- January 20, 2019
A lawsuit filed in federal court against Longboat Key by a blind Daytona Beach man claims the town’s website is “deliberately indifferent” to provisions of the 1990 Americans with Disabilities Act and seeks fixes and damages.
The lawsuit, filed March 8 in U.S. District Court for the Middle District of Florida, specifies the town must “update all electronic documents made available to the public to remove barriers in order that individuals with visual disabilities can access the electronic documents to the full extent” of federal law. It also seeks damages determined at trial, court costs and legal fees.
Joel Price, whom the lawsuit describes as a blind U.S. Navy veteran who requires the use of a seeing-eye dog, is named as plaintiff against the town. He is also the plaintiff in nearly three dozen similar cases filed in the last 12 months against Florida towns, cities and counties in all three of Florida’s federal court districts, court records show. Far more suits have been filed in Price’s name against private companies, including Sarasota Kennel Club. Public records indicate Price is 56 years old.
Most of the lawsuits filed by Price open and close in a matter of a few months — one month in the case of an action against Osceola County last summer — and are frequently settled and dismissed before trial, court records show. Manatee County settled its lawsuit brought by Price in late 2018 for $16,000 ($15,000 in legal fees and $1,000 in damages) with a timeline of 14 months to improve website accessibility.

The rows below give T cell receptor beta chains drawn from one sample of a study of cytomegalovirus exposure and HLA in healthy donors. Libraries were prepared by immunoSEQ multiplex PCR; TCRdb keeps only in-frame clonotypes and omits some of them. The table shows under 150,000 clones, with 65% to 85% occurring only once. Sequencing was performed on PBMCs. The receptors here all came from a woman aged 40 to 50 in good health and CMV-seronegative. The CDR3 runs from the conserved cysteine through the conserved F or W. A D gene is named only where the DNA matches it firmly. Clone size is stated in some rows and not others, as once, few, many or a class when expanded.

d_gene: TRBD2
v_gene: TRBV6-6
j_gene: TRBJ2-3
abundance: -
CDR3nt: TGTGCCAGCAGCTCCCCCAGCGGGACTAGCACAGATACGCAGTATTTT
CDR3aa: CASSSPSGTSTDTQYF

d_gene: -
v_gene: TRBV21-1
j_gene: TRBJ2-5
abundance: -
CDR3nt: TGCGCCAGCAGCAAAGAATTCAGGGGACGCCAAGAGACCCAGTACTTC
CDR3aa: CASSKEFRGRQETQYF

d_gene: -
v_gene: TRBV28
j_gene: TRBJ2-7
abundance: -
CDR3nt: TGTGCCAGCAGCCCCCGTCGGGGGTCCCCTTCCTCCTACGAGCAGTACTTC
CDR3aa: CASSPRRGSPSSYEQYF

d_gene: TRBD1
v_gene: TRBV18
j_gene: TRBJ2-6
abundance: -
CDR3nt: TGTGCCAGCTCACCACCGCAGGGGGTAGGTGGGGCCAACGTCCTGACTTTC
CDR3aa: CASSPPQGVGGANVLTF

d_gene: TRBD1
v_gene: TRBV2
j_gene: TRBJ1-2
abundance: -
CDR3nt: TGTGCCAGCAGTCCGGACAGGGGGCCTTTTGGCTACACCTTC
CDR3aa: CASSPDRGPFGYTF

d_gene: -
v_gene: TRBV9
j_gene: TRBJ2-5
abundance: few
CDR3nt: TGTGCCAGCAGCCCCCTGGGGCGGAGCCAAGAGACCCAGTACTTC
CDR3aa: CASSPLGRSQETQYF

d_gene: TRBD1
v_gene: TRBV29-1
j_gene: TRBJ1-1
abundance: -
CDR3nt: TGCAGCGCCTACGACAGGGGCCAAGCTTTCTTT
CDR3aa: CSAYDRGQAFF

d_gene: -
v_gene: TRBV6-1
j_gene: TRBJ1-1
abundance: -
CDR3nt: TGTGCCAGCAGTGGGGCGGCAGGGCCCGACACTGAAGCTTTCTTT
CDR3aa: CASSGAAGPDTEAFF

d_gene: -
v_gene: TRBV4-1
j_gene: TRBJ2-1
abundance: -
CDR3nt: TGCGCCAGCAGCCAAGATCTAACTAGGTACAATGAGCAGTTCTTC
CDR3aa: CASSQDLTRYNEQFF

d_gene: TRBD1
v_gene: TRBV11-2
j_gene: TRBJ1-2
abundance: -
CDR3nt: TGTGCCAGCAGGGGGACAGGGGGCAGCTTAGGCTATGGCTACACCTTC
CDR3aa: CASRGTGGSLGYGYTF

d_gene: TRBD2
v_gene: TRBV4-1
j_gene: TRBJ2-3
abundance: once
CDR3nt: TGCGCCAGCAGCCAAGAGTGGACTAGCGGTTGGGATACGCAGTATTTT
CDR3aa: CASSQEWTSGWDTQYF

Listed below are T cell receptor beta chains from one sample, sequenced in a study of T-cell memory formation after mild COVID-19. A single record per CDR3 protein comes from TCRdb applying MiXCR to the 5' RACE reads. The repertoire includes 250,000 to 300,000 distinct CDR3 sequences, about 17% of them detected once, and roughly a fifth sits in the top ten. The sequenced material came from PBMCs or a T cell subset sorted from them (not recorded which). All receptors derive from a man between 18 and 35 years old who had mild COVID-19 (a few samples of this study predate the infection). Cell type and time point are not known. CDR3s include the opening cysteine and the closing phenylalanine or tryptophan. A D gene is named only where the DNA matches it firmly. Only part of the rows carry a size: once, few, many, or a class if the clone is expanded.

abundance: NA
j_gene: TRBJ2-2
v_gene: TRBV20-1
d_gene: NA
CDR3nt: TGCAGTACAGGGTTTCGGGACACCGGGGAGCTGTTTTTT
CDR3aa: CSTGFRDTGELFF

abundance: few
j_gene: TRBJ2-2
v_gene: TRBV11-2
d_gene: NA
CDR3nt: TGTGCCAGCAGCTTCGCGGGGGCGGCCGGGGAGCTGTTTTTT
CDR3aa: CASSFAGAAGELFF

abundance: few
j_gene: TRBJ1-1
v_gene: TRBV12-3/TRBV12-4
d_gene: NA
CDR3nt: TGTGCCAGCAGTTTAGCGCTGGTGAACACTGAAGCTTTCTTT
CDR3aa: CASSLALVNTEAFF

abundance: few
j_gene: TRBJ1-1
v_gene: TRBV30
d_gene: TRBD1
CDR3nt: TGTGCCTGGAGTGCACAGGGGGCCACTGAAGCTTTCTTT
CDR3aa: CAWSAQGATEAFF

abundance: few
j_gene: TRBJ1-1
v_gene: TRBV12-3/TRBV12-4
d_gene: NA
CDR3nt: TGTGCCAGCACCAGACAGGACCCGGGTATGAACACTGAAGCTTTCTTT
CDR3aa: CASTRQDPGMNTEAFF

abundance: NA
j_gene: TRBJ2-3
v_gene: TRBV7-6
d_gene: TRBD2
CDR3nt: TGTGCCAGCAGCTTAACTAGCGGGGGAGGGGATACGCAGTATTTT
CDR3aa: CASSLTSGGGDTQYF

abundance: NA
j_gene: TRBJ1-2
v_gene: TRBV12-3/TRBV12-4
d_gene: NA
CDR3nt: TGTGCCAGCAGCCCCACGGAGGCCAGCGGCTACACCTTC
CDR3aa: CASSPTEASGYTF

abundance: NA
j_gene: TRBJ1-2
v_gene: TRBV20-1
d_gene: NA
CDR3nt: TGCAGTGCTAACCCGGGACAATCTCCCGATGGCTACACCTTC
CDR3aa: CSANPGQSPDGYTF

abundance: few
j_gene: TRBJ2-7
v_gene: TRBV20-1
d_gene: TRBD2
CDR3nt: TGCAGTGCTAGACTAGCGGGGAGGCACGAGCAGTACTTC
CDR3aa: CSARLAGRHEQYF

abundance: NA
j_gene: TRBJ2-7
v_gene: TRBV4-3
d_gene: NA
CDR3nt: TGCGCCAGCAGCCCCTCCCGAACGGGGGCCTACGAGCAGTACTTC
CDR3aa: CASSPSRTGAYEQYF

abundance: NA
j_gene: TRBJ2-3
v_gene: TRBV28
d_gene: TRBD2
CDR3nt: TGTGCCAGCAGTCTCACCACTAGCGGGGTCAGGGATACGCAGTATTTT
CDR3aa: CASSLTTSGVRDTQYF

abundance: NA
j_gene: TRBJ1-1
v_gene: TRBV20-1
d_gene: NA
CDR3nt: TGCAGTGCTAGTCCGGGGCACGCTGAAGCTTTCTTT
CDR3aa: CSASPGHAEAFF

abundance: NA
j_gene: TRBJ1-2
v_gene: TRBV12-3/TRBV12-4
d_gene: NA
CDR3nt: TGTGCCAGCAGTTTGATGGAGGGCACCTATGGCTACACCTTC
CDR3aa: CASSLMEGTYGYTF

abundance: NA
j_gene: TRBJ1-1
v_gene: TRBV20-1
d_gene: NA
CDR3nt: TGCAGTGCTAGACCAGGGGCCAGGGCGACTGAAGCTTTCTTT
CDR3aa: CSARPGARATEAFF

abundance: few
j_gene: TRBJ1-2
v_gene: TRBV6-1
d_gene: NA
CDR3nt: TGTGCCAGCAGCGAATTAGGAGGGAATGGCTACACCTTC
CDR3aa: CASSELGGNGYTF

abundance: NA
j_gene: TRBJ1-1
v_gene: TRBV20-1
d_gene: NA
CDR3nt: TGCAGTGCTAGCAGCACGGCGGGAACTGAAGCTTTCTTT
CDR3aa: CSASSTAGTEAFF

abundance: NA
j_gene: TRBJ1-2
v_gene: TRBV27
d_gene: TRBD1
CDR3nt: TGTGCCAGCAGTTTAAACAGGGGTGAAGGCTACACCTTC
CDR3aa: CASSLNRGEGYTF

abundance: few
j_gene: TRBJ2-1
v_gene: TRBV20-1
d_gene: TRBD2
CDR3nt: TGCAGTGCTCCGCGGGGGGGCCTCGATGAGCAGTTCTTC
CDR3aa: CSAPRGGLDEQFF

Price is represented by Miami attorney Juan Courtney Cunningham, whose website’s home page opens with the tagline “Fight Disability Discrimination.”
In a prepared statement, Cunningham said his firm and that of Scott R. Dinin “are working on behalf of our current clients and the entire disabled community in doing the work that the Department of Justice is unable to do. Transparency and access to government is at the cornerstone of our society and Florida Open Records laws create an urgency to ensure all people have access to barrier-free government program and services. Respect, equality, and accommodation is all our clients are seeking for Floridians.”
Cunningham didn’t answer questions about his client, Price.
Town Manager Tom Harmer said he couldn’t address specifics of the case because it was an active lawsuit but acknowledged the legal activity from one end of Florida to the other.
“We are not alone,” he said. “It’s been happening around the state, and now it’s happening locally.”
In June 2018, 103 members of the U.S. House of Representatives asked the U.S. Department of Justice to “state publicly that private legal action under the ADA with respect to websites is unfair and violates basic due process principles in the absence of clear statutory authority and issuance by the department of a final rule establishing website accessibility standards.” The House members also asked DOJ to “provide guidance and clarity with regard to website accessibility under the … ADA.''